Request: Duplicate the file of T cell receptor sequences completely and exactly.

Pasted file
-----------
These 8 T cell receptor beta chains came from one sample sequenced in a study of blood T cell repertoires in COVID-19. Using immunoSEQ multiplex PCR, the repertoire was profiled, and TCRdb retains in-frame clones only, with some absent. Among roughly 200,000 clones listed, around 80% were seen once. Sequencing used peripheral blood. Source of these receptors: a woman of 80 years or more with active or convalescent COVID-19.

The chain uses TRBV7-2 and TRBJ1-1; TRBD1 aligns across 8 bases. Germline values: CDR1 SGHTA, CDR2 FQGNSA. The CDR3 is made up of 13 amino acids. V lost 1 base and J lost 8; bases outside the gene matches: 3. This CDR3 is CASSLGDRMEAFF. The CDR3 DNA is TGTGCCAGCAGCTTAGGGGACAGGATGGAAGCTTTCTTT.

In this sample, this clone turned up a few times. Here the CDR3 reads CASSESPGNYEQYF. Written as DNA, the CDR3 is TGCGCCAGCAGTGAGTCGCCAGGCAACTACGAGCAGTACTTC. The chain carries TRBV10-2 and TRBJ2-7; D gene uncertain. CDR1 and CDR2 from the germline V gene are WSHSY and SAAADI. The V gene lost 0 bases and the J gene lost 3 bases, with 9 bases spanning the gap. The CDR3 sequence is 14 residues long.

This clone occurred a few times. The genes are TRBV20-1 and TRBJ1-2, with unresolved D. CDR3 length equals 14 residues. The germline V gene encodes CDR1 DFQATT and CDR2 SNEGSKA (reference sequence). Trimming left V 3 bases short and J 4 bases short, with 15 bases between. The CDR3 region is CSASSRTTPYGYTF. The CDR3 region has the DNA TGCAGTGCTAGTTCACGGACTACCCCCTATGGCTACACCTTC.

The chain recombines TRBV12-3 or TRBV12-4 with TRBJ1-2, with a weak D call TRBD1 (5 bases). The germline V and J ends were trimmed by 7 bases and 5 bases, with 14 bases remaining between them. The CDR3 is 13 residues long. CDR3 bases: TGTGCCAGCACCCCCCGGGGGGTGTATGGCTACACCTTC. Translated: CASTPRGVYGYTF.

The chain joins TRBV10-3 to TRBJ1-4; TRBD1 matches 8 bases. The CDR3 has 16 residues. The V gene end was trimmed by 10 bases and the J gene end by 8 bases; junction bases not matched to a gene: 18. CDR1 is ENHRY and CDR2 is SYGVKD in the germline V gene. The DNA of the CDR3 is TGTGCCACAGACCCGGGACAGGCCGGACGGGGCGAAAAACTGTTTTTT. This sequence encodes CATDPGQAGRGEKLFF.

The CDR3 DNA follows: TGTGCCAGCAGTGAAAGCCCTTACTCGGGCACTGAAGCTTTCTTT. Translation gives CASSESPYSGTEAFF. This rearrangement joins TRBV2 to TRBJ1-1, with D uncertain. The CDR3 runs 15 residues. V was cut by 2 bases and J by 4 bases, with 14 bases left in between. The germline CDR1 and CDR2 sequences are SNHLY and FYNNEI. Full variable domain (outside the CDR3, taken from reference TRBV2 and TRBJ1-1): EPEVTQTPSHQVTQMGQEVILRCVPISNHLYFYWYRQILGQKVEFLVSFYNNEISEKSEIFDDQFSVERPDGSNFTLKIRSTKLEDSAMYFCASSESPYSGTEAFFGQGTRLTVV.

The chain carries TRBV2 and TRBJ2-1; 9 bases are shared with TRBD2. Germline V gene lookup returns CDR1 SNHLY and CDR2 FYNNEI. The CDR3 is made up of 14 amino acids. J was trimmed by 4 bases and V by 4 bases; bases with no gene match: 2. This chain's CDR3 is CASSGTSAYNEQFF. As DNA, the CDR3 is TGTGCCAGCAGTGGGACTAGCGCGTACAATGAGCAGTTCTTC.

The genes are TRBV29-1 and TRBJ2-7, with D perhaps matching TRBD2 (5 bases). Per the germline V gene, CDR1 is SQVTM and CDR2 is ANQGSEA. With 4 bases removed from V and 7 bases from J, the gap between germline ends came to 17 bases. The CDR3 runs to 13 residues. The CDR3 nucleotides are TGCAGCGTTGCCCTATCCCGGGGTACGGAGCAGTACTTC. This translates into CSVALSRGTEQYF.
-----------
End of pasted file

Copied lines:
These 8 T cell receptor beta chains came from one sample sequenced in a study of blood T cell repertoires in COVID-19. Using immunoSEQ multiplex PCR, the repertoire was profiled, and TCRdb retains in-frame clones only, with some absent. Among roughly 200,000 clones listed, around 80% were seen once. Sequencing used peripheral blood. Source of these receptors: a woman of 80 years or more with active or convalescent COVID-19.

The chain uses TRBV7-2 and TRBJ1-1; TRBD1 aligns across 8 bases. Germline values: CDR1 SGHTA, CDR2 FQGNSA. The CDR3 is made up of 13 amino acids. V lost 1 base and J lost 8; bases outside the gene matches: 3. This CDR3 is CASSLGDRMEAFF. The CDR3 DNA is TGTGCCAGCAGCTTAGGGGACAGGATGGAAGCTTTCTTT.

In this sample, this clone turned up a few times. Here the CDR3 reads CASSESPGNYEQYF. Written as DNA, the CDR3 is TGCGCCAGCAGTGAGTCGCCAGGCAACTACGAGCAGTACTTC. The chain carries TRBV10-2 and TRBJ2-7; D gene uncertain. CDR1 and CDR2 from the germline V gene are WSHSY and SAAADI. The V gene lost 0 bases and the J gene lost 3 bases, with 9 bases spanning the gap. The CDR3 sequence is 14 residues long.

This clone occurred a few times. The genes are TRBV20-1 and TRBJ1-2, with unresolved D. CDR3 length equals 14 residues. The germline V gene encodes CDR1 DFQATT and CDR2 SNEGSKA (reference sequence). Trimming left V 3 bases short and J 4 bases short, with 15 bases between. The CDR3 region is CSASSRTTPYGYTF. The CDR3 region has the DNA TGCAGTGCTAGTTCACGGACTACCCCCTATGGCTACACCTTC.

The chain recombines TRBV12-3 or TRBV12-4 with TRBJ1-2, with a weak D call TRBD1 (5 bases). The germline V and J ends were trimmed by 7 bases and 5 bases, with 14 bases remaining between them. The CDR3 is 13 residues long. CDR3 bases: TGTGCCAGCACCCCCCGGGGGGTGTATGGCTACACCTTC. Translated: CASTPRGVYGYTF.

The chain joins TRBV10-3 to TRBJ1-4; TRBD1 matches 8 bases. The CDR3 has 16 residues. The V gene end was trimmed by 10 bases and the J gene end by 8 bases; junction bases not matched to a gene: 18. CDR1 is ENHRY and CDR2 is SYGVKD in the germline V gene. The DNA of the CDR3 is TGTGCCACAGACCCGGGACAGGCCGGACGGGGCGAAAAACTGTTTTTT. This sequence encodes CATDPGQAGRGEKLFF.

The CDR3 DNA follows: TGTGCCAGCAGTGAAAGCCCTTACTCGGGCACTGAAGCTTTCTTT. Translation gives CASSESPYSGTEAFF. This rearrangement joins TRBV2 to TRBJ1-1, with D uncertain. The CDR3 runs 15 residues. V was cut by 2 bases and J by 4 bases, with 14 bases left in between. The germline CDR1 and CDR2 sequences are SNHLY and FYNNEI. Full variable domain (outside the CDR3, taken from reference TRBV2 and TRBJ1-1): EPEVTQTPSHQVTQMGQEVILRCVPISNHLYFYWYRQILGQKVEFLVSFYNNEISEKSEIFDDQFSVERPDGSNFTLKIRSTKLEDSAMYFCASSESPYSGTEAFFGQGTRLTVV.

The chain carries TRBV2 and TRBJ2-1; 9 bases are shared with TRBD2. Germline V gene lookup returns CDR1 SNHLY and CDR2 FYNNEI. The CDR3 is made up of 14 amino acids. J was trimmed by 4 bases and V by 4 bases; bases with no gene match: 2. This chain's CDR3 is CASSGTSAYNEQFF. As DNA, the CDR3 is TGTGCCAGCAGTGGGACTAGCGCGTACAATGAGCAGTTCTTC.

The genes are TRBV29-1 and TRBJ2-7, with D perhaps matching TRBD2 (5 bases). Per the germline V gene, CDR1 is SQVTM and CDR2 is ANQGSEA. With 4 bases removed from V and 7 bases from J, the gap between germline ends came to 17 bases. The CDR3 runs to 13 residues. The CDR3 nucleotides are TGCAGCGTTGCCCTATCCCGGGGTACGGAGCAGTACTTC. This translates into CSVALSRGTEQYF.